And what ties the record together brilliantly, clocking in at a very brief 23 minutes, is its halfway ambient interlude, wandering. If you were to ever find yourself floating in outer space aimlessly, this is the track you’d want in your headphones, assuming your spacesuit could accommodate a decent pair of them.

“That track is very Final Fantasy 10-inspired,” Simon says. “We love the interludes in that game.”

“Like we were saying, we often get bored of beats and vocals and stuff,” Paco says. “When we listen to pop music, we can’t listen to it non-stop, even for an hour. We need breaks from it. The music we’ve been working on, a lot of it is about finding that space within the music. A moment of rest. You can’t listen to someone sing or talk for an hour — it drives me mad!”

When asking if Superparka use a lot of analogue gear and synths, you might be expecting a firmly affirmative answer, but you’d be wrong.

“Not much, actually,” Simon says. “It’s mainly VSTs. Obviously, there’s a lot of guitar and bass. I can’t quite remember, but there might have been an old Yamaha workstation on the album.”

“I think we used a Korg Triton because that’s always there in the studio,” Paco says. “No, that was a VST also,” Simon interjects with a laugh. “The VSTs are so good now. The Roland D-50 plugin was a big part of the record.”

We’ve been using Waves since the start of Superparka.

“I have a lot of analogue gear around the studio, but it’s so fucking tiring,” Paco says. “It’s always broken. You always need to take the things to a repair shop. So at one point, we said to each other, ‘Let’s have less gear and rely more on the computer’. Because it’s too much, sometimes. There are times I just want to make music and not spend an hour trying to get bits of gear to work. So, for me it’s VSTs — prove me wrong!”

“For this album, I sold all my old synths, and just had one MIDI keyboard, one guitar and one bass,” Simon says. “And then I made 100 beats for this album. It felt like I was creating so much music in this way.”

Key to the sound of quatro, but also the sound of Superparka sometime before the album, are Waves plugins. Simon talks about how they’ve helped to shape the sonic journey of the duo.

“We’ve been using Waves since the start of Superparka. There is one plugin from Waves that is the sound of Superparka. It’s not a secret plugin, I discovered later that everyone is using it. It’s the J37 Tape Saturation Plugin, but I don’t use it like a tape machine. For me, it’s about the delays, which sound so unique to me. I have a lot of echoes and delays, but the J37 sounds so special to me. I’m also always using Renaissance Vox on Paco’s vocals, it’s so easy and nice to use, and my favourite to use on vocals.”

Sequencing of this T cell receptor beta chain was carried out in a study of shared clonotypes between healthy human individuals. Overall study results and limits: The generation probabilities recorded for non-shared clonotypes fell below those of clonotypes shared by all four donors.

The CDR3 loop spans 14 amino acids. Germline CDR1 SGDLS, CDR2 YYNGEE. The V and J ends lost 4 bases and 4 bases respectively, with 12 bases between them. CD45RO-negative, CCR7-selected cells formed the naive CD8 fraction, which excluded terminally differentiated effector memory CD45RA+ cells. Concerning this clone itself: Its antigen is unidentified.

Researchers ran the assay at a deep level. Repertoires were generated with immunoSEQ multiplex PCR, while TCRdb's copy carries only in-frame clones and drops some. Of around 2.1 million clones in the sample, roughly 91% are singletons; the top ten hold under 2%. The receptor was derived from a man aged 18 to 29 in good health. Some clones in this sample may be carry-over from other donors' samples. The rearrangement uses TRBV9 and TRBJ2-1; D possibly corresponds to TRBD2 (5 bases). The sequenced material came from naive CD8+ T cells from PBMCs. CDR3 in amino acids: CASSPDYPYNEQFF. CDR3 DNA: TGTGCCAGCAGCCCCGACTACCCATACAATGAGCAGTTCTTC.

Paco adds that “I love to use the SoundShifter Time and Pitch Shifter plugin from Waves when I’m working on a track. Sometimes I get bored of listening to the same pitches and frequencies in a track. My ear gets a little tired of it. And it’s so easy with the SoundShifter to switch things up and get everything sounding fresh.”

“The algorithm in that plugin is great,” Simon adds. “Once I was mixing a track, then I just put the SoundShifter on it, and it was done!”

Paco and Simon are highly-creative, out-the-box producers, so it’s not surprising that Paco then mentions one of Waves’ most creative plugins. “I love the Enigma plugin,” he says. “It’s a flanger, modulator, and loads of other things. I love the name, and it fits because sometimes, if you don’t have a clue what to do, you just stick it on and it starts creating new things. So I love it for helping to come up with new ideas.”

“Enigma is a great one,” Simon says. “For me, whenever I open up a project, R-Vox and the J37 will be on there every single time.”

As Superparka take a bit of time to rest after such an intensive creative period, they hope to soon be back to creating more music and are hoping to put some live dates together for next year. Their debut album quatro is out now, so jump into one of the most dissolving listening experiences you could hope for this year.